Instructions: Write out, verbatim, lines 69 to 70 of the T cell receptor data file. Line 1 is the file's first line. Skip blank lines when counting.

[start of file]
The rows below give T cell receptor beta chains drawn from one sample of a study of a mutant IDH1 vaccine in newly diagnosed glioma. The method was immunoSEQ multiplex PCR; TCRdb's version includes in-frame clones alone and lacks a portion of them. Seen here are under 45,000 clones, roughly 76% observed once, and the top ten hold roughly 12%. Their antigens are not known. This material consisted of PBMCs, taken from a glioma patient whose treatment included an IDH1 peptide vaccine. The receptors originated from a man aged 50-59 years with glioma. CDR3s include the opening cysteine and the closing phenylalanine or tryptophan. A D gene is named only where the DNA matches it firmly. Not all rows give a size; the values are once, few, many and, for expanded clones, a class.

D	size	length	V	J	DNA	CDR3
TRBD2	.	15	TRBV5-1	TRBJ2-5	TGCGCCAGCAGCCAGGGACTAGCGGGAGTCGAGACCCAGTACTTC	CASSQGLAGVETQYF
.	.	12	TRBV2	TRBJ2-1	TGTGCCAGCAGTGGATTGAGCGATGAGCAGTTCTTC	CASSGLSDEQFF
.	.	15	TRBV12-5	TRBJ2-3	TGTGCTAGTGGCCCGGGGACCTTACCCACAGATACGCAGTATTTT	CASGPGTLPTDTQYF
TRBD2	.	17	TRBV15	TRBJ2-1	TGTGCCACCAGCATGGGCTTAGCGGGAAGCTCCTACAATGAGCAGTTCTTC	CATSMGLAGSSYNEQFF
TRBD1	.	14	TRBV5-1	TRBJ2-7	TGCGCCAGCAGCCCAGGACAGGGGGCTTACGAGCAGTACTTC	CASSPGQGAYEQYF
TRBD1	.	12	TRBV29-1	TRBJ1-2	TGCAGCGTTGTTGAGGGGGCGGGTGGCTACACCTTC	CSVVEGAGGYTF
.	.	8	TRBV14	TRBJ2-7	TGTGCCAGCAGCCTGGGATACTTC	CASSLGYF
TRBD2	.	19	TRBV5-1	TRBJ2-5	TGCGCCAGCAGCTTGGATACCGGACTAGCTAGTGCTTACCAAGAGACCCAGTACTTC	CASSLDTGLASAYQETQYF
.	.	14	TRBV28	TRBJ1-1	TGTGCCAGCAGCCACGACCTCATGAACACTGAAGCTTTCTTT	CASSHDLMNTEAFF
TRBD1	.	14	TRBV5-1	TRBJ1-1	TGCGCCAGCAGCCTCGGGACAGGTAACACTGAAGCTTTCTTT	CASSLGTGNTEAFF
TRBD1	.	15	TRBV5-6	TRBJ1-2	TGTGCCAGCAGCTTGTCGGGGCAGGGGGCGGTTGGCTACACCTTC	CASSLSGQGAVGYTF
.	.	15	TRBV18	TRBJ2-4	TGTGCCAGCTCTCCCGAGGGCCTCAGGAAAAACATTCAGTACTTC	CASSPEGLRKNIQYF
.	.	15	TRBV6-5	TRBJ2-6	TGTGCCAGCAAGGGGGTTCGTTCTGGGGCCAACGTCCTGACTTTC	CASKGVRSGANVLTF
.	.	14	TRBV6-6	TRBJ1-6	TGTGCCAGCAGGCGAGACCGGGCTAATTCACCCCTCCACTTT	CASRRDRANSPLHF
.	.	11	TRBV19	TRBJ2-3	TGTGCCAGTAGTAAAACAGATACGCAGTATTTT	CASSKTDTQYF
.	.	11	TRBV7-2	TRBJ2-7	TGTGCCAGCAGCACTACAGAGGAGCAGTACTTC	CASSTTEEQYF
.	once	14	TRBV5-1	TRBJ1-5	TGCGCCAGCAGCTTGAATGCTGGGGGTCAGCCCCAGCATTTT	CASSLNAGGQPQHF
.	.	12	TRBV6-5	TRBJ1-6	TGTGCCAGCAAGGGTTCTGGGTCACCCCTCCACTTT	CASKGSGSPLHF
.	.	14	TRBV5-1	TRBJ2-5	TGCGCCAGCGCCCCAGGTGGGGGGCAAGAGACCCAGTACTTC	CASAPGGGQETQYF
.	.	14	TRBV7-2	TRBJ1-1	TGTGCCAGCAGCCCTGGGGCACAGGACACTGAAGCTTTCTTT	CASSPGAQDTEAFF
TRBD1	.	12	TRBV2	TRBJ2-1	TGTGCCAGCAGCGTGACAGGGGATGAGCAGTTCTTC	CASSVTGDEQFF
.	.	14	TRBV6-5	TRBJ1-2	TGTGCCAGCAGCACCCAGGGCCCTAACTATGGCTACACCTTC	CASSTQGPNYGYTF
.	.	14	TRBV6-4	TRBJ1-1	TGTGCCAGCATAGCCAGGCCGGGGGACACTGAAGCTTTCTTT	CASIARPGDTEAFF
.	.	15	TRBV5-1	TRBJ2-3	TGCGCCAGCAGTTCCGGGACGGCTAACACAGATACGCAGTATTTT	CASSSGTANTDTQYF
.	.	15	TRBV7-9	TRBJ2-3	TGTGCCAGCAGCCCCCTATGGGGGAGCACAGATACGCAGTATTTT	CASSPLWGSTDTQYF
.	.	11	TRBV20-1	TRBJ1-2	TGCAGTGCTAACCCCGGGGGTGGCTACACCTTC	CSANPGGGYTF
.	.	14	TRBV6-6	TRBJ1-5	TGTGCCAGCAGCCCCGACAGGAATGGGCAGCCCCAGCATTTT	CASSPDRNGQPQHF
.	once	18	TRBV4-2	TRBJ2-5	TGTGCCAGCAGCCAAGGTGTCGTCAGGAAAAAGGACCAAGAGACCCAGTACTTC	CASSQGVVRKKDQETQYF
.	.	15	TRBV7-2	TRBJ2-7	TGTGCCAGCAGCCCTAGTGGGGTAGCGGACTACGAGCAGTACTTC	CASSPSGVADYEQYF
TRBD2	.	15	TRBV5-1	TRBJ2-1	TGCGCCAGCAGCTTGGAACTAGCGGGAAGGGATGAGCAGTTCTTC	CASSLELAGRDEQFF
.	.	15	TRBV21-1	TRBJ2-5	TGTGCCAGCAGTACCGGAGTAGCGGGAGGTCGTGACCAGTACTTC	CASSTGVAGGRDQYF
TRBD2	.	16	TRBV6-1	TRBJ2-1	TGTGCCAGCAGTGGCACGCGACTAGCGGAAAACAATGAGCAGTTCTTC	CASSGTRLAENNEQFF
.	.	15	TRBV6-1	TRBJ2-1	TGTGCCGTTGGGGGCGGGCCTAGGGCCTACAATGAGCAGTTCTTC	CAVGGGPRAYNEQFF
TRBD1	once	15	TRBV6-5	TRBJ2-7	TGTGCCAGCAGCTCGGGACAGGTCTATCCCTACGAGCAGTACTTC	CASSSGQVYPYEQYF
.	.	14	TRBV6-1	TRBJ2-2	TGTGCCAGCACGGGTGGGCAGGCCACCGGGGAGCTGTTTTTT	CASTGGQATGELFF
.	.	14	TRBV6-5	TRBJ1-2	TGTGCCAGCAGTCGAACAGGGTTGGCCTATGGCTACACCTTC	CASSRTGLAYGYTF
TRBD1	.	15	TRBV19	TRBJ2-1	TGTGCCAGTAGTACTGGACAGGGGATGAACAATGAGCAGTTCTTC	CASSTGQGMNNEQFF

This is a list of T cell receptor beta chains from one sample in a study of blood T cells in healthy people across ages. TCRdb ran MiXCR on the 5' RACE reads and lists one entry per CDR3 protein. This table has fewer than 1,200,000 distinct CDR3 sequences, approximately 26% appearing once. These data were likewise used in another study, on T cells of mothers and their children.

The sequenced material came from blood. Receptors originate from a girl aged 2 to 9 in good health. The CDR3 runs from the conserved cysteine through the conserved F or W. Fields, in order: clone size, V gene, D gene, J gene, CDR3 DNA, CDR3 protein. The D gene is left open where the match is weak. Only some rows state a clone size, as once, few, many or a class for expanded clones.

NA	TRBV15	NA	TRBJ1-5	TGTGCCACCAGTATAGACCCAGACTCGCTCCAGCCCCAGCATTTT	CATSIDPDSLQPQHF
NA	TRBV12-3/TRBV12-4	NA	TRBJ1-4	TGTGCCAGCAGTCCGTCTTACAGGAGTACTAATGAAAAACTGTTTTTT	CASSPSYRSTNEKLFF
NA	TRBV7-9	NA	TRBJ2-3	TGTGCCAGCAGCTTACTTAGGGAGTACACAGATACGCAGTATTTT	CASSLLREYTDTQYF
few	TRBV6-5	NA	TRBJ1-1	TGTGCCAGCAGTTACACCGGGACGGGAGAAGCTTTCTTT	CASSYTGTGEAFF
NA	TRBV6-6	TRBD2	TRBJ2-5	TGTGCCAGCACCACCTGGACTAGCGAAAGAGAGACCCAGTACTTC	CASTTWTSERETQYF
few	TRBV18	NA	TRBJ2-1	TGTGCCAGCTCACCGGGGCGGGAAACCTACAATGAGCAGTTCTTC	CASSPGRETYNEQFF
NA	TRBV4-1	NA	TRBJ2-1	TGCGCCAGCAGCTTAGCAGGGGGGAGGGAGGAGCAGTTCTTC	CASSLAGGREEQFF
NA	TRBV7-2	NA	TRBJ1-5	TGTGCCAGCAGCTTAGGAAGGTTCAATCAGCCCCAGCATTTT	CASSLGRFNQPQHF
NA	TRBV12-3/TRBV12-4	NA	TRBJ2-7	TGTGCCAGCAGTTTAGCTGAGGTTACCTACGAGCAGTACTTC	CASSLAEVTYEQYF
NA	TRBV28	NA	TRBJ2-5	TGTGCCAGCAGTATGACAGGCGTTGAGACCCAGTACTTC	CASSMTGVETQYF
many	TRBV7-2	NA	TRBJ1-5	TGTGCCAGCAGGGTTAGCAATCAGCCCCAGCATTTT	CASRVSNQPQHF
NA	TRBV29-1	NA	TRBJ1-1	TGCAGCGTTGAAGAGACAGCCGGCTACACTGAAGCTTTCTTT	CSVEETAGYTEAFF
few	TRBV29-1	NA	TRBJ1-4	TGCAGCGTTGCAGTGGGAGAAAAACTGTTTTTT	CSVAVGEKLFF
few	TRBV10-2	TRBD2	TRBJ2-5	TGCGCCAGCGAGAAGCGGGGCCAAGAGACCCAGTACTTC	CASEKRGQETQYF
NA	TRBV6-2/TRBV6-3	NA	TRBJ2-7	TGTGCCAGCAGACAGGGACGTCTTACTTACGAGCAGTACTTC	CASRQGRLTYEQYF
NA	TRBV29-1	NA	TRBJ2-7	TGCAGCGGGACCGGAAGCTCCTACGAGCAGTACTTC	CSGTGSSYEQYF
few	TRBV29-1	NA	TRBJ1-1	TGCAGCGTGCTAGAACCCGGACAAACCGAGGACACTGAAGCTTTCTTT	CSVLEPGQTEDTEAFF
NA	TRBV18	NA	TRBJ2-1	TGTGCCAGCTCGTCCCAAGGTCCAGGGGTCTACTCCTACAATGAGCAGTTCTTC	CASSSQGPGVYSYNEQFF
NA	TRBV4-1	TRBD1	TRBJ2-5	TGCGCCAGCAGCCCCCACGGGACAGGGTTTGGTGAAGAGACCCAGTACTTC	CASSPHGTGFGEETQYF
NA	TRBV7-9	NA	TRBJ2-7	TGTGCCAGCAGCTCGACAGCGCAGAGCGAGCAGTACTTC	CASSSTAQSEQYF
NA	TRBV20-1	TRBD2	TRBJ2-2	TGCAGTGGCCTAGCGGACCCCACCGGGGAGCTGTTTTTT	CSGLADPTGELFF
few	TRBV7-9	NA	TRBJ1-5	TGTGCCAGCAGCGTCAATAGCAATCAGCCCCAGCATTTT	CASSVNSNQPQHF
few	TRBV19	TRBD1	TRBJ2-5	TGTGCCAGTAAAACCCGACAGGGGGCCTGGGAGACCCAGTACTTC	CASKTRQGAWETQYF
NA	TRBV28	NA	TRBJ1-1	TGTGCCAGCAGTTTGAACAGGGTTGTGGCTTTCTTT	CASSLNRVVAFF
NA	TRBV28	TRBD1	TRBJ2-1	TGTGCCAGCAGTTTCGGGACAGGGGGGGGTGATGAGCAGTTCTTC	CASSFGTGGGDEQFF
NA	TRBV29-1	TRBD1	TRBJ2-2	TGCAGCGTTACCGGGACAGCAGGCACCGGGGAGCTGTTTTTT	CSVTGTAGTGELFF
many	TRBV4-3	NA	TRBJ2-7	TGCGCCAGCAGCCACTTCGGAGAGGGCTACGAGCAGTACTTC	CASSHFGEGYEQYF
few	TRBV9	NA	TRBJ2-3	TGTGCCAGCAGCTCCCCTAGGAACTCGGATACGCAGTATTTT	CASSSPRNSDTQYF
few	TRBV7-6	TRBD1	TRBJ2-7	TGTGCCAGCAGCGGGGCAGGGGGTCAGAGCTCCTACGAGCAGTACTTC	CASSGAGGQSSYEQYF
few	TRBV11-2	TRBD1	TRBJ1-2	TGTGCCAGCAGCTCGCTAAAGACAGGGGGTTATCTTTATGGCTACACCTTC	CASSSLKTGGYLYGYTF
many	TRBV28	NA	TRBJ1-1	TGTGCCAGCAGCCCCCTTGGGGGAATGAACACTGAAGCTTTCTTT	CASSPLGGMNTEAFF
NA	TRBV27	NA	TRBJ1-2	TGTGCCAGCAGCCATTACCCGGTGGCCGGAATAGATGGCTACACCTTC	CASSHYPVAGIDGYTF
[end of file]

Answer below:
few	TRBV9	NA	TRBJ2-3	TGTGCCAGCAGCTCCCCTAGGAACTCGGATACGCAGTATTTT	CASSSPRNSDTQYF
few	TRBV7-6	TRBD1	TRBJ2-7	TGTGCCAGCAGCGGGGCAGGGGGTCAGAGCTCCTACGAGCAGTACTTC	CASSGAGGQSSYEQYF